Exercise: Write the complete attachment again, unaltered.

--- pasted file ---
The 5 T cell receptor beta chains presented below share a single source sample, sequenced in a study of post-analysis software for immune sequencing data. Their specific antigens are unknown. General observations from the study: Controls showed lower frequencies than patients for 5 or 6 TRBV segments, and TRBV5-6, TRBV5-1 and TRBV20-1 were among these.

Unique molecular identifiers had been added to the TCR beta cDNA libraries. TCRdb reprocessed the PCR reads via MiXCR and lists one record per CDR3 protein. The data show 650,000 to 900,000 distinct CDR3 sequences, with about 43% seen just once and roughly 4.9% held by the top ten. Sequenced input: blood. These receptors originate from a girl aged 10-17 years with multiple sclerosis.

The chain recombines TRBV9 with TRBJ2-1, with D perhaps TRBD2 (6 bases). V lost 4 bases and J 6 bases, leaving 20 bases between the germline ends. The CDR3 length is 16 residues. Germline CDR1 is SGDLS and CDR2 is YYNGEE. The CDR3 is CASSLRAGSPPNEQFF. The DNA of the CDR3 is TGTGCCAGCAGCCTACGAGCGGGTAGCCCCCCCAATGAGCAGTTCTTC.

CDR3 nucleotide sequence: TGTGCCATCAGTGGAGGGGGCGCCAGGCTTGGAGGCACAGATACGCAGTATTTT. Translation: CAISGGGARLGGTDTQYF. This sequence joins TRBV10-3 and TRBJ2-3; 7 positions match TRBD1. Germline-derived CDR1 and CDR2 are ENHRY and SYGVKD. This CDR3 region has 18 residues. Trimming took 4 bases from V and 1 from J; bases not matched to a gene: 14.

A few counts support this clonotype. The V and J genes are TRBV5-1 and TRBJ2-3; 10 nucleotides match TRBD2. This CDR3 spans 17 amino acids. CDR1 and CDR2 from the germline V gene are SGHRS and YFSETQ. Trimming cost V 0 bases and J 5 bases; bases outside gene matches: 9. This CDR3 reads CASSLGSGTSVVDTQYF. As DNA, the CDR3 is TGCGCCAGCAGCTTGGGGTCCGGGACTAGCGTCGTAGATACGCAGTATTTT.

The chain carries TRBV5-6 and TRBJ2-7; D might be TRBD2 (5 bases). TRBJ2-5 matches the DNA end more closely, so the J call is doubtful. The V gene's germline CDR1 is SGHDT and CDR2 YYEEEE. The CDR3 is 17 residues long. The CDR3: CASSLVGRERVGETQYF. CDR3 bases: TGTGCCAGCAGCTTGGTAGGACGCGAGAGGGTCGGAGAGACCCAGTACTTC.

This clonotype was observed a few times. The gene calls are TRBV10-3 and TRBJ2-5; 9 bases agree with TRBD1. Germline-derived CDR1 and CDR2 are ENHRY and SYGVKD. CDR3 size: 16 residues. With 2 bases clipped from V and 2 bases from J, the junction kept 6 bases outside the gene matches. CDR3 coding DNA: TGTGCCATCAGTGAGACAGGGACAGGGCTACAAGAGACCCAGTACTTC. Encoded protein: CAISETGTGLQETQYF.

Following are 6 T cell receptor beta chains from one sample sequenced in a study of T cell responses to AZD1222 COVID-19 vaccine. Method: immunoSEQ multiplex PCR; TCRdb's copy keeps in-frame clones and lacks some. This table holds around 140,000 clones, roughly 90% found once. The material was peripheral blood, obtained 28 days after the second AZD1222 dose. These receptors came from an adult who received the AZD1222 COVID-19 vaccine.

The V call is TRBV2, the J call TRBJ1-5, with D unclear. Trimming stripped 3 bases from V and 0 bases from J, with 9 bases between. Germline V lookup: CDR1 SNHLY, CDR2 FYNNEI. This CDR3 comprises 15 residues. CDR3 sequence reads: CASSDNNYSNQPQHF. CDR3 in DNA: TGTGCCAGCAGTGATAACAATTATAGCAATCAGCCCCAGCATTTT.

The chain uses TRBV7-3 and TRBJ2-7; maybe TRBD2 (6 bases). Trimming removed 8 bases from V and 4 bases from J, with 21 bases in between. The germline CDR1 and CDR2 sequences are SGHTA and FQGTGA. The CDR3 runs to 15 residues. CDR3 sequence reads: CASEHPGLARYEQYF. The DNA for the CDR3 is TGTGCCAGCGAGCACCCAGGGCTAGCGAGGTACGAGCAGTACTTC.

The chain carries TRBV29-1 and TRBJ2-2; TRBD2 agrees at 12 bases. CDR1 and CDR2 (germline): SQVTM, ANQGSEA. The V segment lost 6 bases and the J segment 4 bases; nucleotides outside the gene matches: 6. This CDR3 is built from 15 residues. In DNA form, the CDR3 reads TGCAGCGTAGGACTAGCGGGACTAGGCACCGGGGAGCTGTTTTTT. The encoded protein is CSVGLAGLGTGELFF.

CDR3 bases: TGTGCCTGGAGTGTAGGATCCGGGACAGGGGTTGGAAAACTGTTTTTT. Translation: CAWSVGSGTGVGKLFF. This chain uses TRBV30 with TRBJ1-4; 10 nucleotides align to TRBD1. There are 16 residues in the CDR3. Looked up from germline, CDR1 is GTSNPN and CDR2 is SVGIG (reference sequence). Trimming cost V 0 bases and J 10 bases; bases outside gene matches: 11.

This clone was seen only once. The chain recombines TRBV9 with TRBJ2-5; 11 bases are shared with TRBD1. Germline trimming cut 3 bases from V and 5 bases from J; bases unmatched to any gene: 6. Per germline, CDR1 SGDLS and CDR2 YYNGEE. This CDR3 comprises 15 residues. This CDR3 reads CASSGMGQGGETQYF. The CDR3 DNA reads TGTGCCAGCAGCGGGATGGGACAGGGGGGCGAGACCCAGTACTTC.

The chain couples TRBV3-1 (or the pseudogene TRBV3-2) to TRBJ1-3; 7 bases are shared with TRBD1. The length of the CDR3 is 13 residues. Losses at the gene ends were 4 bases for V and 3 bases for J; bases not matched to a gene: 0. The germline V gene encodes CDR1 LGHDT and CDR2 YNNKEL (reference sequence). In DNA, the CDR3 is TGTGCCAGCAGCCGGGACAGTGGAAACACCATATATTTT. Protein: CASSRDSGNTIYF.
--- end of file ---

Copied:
The 5 T cell receptor beta chains presented below share a single source sample, sequenced in a study of post-analysis software for immune sequencing data. Their specific antigens are unknown. General observations from the study: Controls showed lower frequencies than patients for 5 or 6 TRBV segments, and TRBV5-6, TRBV5-1 and TRBV20-1 were among these.

Unique molecular identifiers had been added to the TCR beta cDNA libraries. TCRdb reprocessed the PCR reads via MiXCR and lists one record per CDR3 protein. The data show 650,000 to 900,000 distinct CDR3 sequences, with about 43% seen just once and roughly 4.9% held by the top ten. Sequenced input: blood. These receptors originate from a girl aged 10-17 years with multiple sclerosis.

The chain recombines TRBV9 with TRBJ2-1, with D perhaps TRBD2 (6 bases). V lost 4 bases and J 6 bases, leaving 20 bases between the germline ends. The CDR3 length is 16 residues. Germline CDR1 is SGDLS and CDR2 is YYNGEE. The CDR3 is CASSLRAGSPPNEQFF. The DNA of the CDR3 is TGTGCCAGCAGCCTACGAGCGGGTAGCCCCCCCAATGAGCAGTTCTTC.

CDR3 nucleotide sequence: TGTGCCATCAGTGGAGGGGGCGCCAGGCTTGGAGGCACAGATACGCAGTATTTT. Translation: CAISGGGARLGGTDTQYF. This sequence joins TRBV10-3 and TRBJ2-3; 7 positions match TRBD1. Germline-derived CDR1 and CDR2 are ENHRY and SYGVKD. This CDR3 region has 18 residues. Trimming took 4 bases from V and 1 from J; bases not matched to a gene: 14.

A few counts support this clonotype. The V and J genes are TRBV5-1 and TRBJ2-3; 10 nucleotides match TRBD2. This CDR3 spans 17 amino acids. CDR1 and CDR2 from the germline V gene are SGHRS and YFSETQ. Trimming cost V 0 bases and J 5 bases; bases outside gene matches: 9. This CDR3 reads CASSLGSGTSVVDTQYF. As DNA, the CDR3 is TGCGCCAGCAGCTTGGGGTCCGGGACTAGCGTCGTAGATACGCAGTATTTT.

The chain carries TRBV5-6 and TRBJ2-7; D might be TRBD2 (5 bases). TRBJ2-5 matches the DNA end more closely, so the J call is doubtful. The V gene's germline CDR1 is SGHDT and CDR2 YYEEEE. The CDR3 is 17 residues long. The CDR3: CASSLVGRERVGETQYF. CDR3 bases: TGTGCCAGCAGCTTGGTAGGACGCGAGAGGGTCGGAGAGACCCAGTACTTC.

This clonotype was observed a few times. The gene calls are TRBV10-3 and TRBJ2-5; 9 bases agree with TRBD1. Germline-derived CDR1 and CDR2 are ENHRY and SYGVKD. CDR3 size: 16 residues. With 2 bases clipped from V and 2 bases from J, the junction kept 6 bases outside the gene matches. CDR3 coding DNA: TGTGCCATCAGTGAGACAGGGACAGGGCTACAAGAGACCCAGTACTTC. Encoded protein: CAISETGTGLQETQYF.

Following are 6 T cell receptor beta chains from one sample sequenced in a study of T cell responses to AZD1222 COVID-19 vaccine. Method: immunoSEQ multiplex PCR; TCRdb's copy keeps in-frame clones and lacks some. This table holds around 140,000 clones, roughly 90% found once. The material was peripheral blood, obtained 28 days after the second AZD1222 dose. These receptors came from an adult who received the AZD1222 COVID-19 vaccine.

The V call is TRBV2, the J call TRBJ1-5, with D unclear. Trimming stripped 3 bases from V and 0 bases from J, with 9 bases between. Germline V lookup: CDR1 SNHLY, CDR2 FYNNEI. This CDR3 comprises 15 residues. CDR3 sequence reads: CASSDNNYSNQPQHF. CDR3 in DNA: TGTGCCAGCAGTGATAACAATTATAGCAATCAGCCCCAGCATTTT.

The chain uses TRBV7-3 and TRBJ2-7; maybe TRBD2 (6 bases). Trimming removed 8 bases from V and 4 bases from J, with 21 bases in between. The germline CDR1 and CDR2 sequences are SGHTA and FQGTGA. The CDR3 runs to 15 residues. CDR3 sequence reads: CASEHPGLARYEQYF. The DNA for the CDR3 is TGTGCCAGCGAGCACCCAGGGCTAGCGAGGTACGAGCAGTACTTC.

The chain carries TRBV29-1 and TRBJ2-2; TRBD2 agrees at 12 bases. CDR1 and CDR2 (germline): SQVTM, ANQGSEA. The V segment lost 6 bases and the J segment 4 bases; nucleotides outside the gene matches: 6. This CDR3 is built from 15 residues. In DNA form, the CDR3 reads TGCAGCGTAGGACTAGCGGGACTAGGCACCGGGGAGCTGTTTTTT. The encoded protein is CSVGLAGLGTGELFF.

CDR3 bases: TGTGCCTGGAGTGTAGGATCCGGGACAGGGGTTGGAAAACTGTTTTTT. Translation: CAWSVGSGTGVGKLFF. This chain uses TRBV30 with TRBJ1-4; 10 nucleotides align to TRBD1. There are 16 residues in the CDR3. Looked up from germline, CDR1 is GTSNPN and CDR2 is SVGIG (reference sequence). Trimming cost V 0 bases and J 10 bases; bases outside gene matches: 11.

This clone was seen only once. The chain recombines TRBV9 with TRBJ2-5; 11 bases are shared with TRBD1. Germline trimming cut 3 bases from V and 5 bases from J; bases unmatched to any gene: 6. Per germline, CDR1 SGDLS and CDR2 YYNGEE. This CDR3 comprises 15 residues. This CDR3 reads CASSGMGQGGETQYF. The CDR3 DNA reads TGTGCCAGCAGCGGGATGGGACAGGGGGGCGAGACCCAGTACTTC.

The chain couples TRBV3-1 (or the pseudogene TRBV3-2) to TRBJ1-3; 7 bases are shared with TRBD1. The length of the CDR3 is 13 residues. Losses at the gene ends were 4 bases for V and 3 bases for J; bases not matched to a gene: 0. The germline V gene encodes CDR1 LGHDT and CDR2 YNNKEL (reference sequence). In DNA, the CDR3 is TGTGCCAGCAGCCGGGACAGTGGAAACACCATATATTTT. Protein: CASSRDSGNTIYF.